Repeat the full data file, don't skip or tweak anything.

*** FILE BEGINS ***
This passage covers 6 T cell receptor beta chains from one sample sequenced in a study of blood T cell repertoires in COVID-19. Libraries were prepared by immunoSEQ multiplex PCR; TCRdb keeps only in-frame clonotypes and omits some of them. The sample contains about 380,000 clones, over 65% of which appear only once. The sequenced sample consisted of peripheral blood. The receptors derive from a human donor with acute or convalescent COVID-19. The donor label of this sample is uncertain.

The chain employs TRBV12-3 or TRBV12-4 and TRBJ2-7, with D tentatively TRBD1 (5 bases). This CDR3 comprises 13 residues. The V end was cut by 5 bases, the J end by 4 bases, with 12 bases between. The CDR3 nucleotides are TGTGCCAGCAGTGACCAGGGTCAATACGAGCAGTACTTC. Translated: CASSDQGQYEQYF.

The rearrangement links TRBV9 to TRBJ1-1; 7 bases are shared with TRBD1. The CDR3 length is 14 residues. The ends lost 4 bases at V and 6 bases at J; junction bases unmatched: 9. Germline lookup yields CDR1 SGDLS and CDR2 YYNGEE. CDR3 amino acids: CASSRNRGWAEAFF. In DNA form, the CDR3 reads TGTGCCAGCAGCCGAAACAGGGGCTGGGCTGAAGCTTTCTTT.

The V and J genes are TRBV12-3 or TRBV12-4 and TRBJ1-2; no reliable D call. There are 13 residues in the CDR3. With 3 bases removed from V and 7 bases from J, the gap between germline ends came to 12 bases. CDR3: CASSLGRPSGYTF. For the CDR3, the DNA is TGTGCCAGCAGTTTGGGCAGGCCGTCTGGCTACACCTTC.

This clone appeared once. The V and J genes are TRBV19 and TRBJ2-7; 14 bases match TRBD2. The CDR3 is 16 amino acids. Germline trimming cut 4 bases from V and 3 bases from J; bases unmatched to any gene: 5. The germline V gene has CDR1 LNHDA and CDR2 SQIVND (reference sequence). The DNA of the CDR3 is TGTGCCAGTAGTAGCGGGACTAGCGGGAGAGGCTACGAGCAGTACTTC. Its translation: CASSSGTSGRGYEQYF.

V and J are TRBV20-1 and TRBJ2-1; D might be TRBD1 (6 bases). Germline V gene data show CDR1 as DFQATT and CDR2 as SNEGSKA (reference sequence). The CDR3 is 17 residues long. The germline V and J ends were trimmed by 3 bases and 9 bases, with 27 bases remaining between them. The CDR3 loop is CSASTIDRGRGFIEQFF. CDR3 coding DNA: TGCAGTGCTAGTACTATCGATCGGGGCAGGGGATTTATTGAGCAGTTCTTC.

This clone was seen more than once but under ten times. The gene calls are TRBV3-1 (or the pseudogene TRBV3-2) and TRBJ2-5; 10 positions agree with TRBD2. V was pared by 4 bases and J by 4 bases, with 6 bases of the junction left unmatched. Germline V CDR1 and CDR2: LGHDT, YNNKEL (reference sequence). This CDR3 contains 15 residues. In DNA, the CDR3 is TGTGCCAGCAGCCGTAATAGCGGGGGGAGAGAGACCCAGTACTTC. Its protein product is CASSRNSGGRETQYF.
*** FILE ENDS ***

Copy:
This passage covers 6 T cell receptor beta chains from one sample sequenced in a study of blood T cell repertoires in COVID-19. Libraries were prepared by immunoSEQ multiplex PCR; TCRdb keeps only in-frame clonotypes and omits some of them. The sample contains about 380,000 clones, over 65% of which appear only once. The sequenced sample consisted of peripheral blood. The receptors derive from a human donor with acute or convalescent COVID-19. The donor label of this sample is uncertain.

The chain employs TRBV12-3 or TRBV12-4 and TRBJ2-7, with D tentatively TRBD1 (5 bases). This CDR3 comprises 13 residues. The V end was cut by 5 bases, the J end by 4 bases, with 12 bases between. The CDR3 nucleotides are TGTGCCAGCAGTGACCAGGGTCAATACGAGCAGTACTTC. Translated: CASSDQGQYEQYF.

The rearrangement links TRBV9 to TRBJ1-1; 7 bases are shared with TRBD1. The CDR3 length is 14 residues. The ends lost 4 bases at V and 6 bases at J; junction bases unmatched: 9. Germline lookup yields CDR1 SGDLS and CDR2 YYNGEE. CDR3 amino acids: CASSRNRGWAEAFF. In DNA form, the CDR3 reads TGTGCCAGCAGCCGAAACAGGGGCTGGGCTGAAGCTTTCTTT.

The V and J genes are TRBV12-3 or TRBV12-4 and TRBJ1-2; no reliable D call. There are 13 residues in the CDR3. With 3 bases removed from V and 7 bases from J, the gap between germline ends came to 12 bases. CDR3: CASSLGRPSGYTF. For the CDR3, the DNA is TGTGCCAGCAGTTTGGGCAGGCCGTCTGGCTACACCTTC.

This clone appeared once. The V and J genes are TRBV19 and TRBJ2-7; 14 bases match TRBD2. The CDR3 is 16 amino acids. Germline trimming cut 4 bases from V and 3 bases from J; bases unmatched to any gene: 5. The germline V gene has CDR1 LNHDA and CDR2 SQIVND (reference sequence). The DNA of the CDR3 is TGTGCCAGTAGTAGCGGGACTAGCGGGAGAGGCTACGAGCAGTACTTC. Its translation: CASSSGTSGRGYEQYF.

V and J are TRBV20-1 and TRBJ2-1; D might be TRBD1 (6 bases). Germline V gene data show CDR1 as DFQATT and CDR2 as SNEGSKA (reference sequence). The CDR3 is 17 residues long. The germline V and J ends were trimmed by 3 bases and 9 bases, with 27 bases remaining between them. The CDR3 loop is CSASTIDRGRGFIEQFF. CDR3 coding DNA: TGCAGTGCTAGTACTATCGATCGGGGCAGGGGATTTATTGAGCAGTTCTTC.

This clone was seen more than once but under ten times. The gene calls are TRBV3-1 (or the pseudogene TRBV3-2) and TRBJ2-5; 10 positions agree with TRBD2. V was pared by 4 bases and J by 4 bases, with 6 bases of the junction left unmatched. Germline V CDR1 and CDR2: LGHDT, YNNKEL (reference sequence). This CDR3 contains 15 residues. In DNA, the CDR3 is TGTGCCAGCAGCCGTAATAGCGGGGGGAGAGAGACCCAGTACTTC. Its protein product is CASSRNSGGRETQYF.